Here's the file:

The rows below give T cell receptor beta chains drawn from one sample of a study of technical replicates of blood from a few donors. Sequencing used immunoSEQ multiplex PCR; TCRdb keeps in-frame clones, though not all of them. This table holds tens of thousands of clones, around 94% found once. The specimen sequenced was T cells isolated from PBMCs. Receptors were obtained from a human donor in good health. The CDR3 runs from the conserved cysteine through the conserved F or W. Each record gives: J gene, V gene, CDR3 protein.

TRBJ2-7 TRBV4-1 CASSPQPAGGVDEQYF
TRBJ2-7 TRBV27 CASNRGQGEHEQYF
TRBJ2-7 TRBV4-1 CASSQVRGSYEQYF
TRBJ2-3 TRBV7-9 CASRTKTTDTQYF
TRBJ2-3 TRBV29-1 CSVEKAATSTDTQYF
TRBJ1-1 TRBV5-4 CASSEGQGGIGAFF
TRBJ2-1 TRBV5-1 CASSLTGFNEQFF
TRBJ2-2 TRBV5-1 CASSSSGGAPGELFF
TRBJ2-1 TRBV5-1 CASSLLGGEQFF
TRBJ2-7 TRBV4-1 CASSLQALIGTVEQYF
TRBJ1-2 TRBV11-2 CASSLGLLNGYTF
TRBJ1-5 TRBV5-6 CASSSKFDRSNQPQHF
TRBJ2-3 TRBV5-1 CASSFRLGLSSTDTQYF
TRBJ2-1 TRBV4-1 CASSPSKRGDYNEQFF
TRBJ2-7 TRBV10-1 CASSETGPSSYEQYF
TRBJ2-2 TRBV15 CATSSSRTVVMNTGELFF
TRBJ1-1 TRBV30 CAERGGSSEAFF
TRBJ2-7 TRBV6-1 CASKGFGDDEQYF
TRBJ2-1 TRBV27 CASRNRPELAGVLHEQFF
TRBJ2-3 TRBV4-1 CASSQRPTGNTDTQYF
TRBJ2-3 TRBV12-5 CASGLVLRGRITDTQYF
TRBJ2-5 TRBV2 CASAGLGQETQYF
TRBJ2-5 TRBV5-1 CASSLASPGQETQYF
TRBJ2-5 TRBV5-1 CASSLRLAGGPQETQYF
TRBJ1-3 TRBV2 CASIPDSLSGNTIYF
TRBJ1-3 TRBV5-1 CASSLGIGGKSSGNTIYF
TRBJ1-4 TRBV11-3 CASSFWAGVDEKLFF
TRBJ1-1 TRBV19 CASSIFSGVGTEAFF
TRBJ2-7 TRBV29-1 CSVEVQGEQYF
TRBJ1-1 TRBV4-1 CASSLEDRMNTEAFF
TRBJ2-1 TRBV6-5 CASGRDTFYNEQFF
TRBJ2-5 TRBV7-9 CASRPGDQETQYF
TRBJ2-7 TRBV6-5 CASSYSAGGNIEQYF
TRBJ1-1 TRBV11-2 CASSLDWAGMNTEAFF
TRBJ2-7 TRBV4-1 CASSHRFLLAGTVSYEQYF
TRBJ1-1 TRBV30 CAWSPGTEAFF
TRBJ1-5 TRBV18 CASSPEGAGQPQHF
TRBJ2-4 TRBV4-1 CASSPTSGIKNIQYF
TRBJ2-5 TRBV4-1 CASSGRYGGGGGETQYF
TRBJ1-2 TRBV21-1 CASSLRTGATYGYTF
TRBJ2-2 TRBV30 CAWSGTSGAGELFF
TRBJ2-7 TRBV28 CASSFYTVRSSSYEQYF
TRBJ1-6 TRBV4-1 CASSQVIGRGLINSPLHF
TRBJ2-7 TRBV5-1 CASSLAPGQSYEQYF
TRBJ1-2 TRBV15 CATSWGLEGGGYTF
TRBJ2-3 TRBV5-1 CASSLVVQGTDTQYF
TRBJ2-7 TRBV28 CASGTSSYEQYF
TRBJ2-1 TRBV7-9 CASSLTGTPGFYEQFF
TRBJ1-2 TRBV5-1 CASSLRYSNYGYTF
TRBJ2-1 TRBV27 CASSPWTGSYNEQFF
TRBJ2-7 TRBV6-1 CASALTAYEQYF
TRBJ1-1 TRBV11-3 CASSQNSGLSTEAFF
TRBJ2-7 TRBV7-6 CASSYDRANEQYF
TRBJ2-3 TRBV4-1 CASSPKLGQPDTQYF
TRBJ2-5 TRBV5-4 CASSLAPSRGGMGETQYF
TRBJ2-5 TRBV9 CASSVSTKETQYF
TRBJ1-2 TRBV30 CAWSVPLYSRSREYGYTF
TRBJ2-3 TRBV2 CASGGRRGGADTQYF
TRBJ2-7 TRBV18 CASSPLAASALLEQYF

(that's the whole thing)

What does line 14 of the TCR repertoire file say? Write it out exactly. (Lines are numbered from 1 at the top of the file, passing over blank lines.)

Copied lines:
TRBJ2-3 TRBV5-1 CASSFRLGLSSTDTQYF